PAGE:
Living rivers, dying rivers: River Godavari

Godavari river (Source: Wikepedia)
Godavari river (Source: Wikepedia)

The lecture dealt with 'Perceptions of a river, life and the idea of floods in politics and commerce', with the metaphor of control over rivers dating back to the times of Sir Arthur Cotton, who built the Dowlaiswaram anicut on the Godavari in 1863.

Crucial to the idea of the river as a life principle is the prime attribute of seasonal flooding, a trait characteristic of Godavari like many other river systems. It is around this idea that the speaker had spent considerable time throughout her travels to Godavari and had received the knowledge of a river not just as a living system but as a living feminine person. The speaker was interested in social history of the river as a living system and the politics that redefines it. It is from this angle that she focused on the river for the talk on Godavari, a hugely contested river of Andhra Pradesh and five other basin states. The talk identified a specific locale but at a larger level it was relevant to understanding rivers on the one hand from the state and politics point of view and on the other hand from the world view of people by a river system.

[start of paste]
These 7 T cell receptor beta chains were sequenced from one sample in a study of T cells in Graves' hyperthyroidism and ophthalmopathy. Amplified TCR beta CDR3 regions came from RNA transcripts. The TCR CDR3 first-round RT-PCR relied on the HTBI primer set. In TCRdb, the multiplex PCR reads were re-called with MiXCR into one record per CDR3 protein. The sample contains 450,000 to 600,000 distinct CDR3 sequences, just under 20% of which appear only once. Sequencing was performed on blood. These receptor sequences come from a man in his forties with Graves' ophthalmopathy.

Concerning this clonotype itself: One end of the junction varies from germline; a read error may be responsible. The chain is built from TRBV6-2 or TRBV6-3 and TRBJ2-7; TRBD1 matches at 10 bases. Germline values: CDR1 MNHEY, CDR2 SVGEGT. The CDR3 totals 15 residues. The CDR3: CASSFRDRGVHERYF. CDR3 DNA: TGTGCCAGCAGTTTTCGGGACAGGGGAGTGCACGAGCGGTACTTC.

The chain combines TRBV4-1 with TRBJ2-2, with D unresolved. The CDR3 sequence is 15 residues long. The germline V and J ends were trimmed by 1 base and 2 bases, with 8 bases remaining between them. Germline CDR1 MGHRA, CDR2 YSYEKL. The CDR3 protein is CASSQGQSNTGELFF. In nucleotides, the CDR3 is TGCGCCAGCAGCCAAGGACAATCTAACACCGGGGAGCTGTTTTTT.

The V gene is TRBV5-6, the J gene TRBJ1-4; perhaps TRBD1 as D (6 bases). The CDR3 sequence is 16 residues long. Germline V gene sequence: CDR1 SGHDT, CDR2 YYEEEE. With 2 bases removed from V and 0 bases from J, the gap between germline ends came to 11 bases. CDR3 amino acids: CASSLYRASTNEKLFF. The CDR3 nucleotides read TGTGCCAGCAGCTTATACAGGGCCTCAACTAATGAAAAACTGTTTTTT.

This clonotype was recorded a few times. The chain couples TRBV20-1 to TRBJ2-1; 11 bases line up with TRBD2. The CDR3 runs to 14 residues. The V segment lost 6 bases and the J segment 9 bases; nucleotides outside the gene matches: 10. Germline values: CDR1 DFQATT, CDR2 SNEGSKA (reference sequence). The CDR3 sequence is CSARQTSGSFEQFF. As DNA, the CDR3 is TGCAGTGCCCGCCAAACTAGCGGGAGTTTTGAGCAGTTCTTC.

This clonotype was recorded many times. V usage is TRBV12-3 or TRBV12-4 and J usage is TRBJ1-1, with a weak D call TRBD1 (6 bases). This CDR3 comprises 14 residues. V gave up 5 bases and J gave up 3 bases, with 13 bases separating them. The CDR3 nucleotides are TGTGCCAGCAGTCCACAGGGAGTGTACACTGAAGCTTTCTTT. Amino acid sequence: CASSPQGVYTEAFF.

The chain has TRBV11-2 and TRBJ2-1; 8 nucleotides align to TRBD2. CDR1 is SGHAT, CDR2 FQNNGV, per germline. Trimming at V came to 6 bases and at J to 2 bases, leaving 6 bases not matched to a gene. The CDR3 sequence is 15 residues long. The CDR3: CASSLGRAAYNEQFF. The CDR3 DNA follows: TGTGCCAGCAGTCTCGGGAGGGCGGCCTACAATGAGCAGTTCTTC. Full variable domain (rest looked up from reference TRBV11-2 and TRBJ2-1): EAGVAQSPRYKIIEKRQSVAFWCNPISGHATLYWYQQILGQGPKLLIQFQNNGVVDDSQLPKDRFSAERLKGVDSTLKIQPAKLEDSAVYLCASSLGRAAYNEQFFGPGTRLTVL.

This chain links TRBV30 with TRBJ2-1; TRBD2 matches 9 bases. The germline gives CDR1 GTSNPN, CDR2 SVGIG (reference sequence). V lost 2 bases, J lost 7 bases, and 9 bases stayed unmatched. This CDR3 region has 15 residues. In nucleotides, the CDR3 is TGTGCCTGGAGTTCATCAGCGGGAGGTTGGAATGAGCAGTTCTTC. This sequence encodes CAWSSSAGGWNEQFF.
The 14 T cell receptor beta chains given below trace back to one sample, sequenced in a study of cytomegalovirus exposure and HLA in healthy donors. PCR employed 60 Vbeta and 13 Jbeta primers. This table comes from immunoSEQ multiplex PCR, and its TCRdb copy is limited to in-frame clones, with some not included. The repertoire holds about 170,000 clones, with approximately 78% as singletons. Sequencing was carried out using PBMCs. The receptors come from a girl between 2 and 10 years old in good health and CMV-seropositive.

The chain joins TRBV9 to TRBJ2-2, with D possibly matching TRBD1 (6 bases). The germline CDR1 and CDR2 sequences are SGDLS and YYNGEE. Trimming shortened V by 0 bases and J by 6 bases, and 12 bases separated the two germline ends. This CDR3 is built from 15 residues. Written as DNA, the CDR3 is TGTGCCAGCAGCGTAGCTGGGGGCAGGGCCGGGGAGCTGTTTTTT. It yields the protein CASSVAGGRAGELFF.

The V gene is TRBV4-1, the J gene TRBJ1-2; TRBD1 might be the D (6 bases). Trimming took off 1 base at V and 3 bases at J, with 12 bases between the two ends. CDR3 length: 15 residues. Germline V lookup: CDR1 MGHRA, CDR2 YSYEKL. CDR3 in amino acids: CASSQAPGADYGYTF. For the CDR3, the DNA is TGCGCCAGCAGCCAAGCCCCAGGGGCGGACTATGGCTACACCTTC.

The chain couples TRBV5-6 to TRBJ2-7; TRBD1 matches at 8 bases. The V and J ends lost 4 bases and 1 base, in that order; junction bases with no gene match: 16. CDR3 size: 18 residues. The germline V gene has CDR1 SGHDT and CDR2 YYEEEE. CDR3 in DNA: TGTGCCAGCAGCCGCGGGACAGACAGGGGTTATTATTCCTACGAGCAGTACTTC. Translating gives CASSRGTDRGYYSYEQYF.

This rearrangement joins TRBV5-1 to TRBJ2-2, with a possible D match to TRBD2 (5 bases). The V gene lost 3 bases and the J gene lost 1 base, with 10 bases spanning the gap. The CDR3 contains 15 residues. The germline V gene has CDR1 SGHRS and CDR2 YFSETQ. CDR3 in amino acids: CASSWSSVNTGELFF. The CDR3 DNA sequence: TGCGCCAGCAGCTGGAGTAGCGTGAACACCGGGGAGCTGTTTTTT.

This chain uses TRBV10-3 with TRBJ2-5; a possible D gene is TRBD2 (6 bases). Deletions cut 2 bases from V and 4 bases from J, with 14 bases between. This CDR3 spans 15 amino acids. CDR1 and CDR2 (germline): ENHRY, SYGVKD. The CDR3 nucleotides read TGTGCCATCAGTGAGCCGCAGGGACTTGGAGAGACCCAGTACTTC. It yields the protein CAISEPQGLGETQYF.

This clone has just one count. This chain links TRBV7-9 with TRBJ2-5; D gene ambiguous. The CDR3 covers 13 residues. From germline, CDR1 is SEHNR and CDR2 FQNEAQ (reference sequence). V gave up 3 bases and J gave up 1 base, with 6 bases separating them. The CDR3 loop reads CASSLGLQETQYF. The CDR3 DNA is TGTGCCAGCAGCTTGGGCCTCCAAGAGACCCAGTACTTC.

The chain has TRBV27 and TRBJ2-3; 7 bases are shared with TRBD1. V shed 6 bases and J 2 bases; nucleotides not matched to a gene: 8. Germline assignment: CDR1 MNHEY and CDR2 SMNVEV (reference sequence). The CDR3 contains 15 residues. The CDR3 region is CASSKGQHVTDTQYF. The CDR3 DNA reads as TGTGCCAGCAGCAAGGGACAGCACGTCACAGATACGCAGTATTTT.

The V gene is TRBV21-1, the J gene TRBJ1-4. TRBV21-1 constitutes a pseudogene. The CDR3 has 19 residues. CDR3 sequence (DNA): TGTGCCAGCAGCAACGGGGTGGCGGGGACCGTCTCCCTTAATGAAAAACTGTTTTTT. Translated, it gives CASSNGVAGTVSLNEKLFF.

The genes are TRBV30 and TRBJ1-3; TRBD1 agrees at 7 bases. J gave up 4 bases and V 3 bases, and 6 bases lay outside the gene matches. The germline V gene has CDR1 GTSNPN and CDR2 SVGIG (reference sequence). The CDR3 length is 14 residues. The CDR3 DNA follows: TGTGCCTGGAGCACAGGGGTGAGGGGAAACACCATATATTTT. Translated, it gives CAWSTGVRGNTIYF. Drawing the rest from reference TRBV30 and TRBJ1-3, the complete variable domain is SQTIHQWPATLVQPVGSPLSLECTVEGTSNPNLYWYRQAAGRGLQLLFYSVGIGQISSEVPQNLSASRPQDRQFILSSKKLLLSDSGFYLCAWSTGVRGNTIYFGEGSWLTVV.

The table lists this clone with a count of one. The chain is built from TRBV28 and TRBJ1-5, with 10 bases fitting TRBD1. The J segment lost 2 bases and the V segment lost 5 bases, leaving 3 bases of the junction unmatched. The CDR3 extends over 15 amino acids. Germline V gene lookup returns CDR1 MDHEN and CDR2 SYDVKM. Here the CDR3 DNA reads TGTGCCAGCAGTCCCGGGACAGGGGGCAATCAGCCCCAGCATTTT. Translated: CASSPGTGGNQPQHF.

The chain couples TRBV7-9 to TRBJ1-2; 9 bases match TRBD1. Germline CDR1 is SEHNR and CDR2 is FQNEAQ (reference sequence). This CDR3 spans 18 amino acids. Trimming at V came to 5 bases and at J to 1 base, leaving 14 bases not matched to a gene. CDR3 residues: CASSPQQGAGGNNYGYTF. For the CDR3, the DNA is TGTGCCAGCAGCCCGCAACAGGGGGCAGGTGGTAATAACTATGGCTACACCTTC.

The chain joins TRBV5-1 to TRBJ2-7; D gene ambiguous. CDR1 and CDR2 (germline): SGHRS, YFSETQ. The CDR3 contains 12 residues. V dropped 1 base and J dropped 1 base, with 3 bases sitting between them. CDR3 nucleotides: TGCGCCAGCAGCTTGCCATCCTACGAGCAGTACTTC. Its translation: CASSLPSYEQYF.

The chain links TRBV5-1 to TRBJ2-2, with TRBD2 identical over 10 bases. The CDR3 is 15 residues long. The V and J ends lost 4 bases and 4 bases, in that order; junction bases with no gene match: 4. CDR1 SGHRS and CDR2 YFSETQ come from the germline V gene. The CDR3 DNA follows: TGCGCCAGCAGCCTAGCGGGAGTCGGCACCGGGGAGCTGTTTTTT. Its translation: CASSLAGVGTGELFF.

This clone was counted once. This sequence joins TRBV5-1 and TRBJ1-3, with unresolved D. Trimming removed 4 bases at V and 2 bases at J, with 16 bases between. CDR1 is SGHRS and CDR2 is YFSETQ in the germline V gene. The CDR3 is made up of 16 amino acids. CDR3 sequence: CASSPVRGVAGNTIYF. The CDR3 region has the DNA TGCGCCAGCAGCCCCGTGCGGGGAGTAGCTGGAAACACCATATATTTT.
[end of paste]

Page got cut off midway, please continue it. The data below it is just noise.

It is here that Uma Maheshwari found the metaphor for the river – “she comes”, “when she comes”, “if she comes” etc and has since come to see the river as one that does not flood. Peoples’ understanding is simple yet profound like the depth of the river Godavari - a truthful evoking of a larger life system principle of permanent flows. It presents the meaning of true depth and its interconnectedness.

Metaphor of control over the river

On the other hand, the states perception is shallow as noted in her travels from 2006 to 2010. She compares it with surface water with convoluted mathematics created over it to generate uses that will make the river a pain proposition. The moment the idea of possession and ownership comes in, it brings with it ideas of conflict and power as also ideas of wasting into sea of that which could have been possessed, controlled and manipulated to stop on command and give dividend on expenditure when it is released as a ration.

The language of policy makers, state and technocrats is that of death like the usage of the term dead storage. It looks at everything in consumption and commodity terms. For people there is no dead storage. For them the river flows the course and it must meet the sea. “No matter how many barrages are built Godavari must go to the sea. That is the law of nature. So many barrages were built. Has it stopped the river from meeting the sea?” This is what a fisherman Satyanarayana told the speaker in Kobbarichattapeta village in East Godavari district.

Human interaction with the river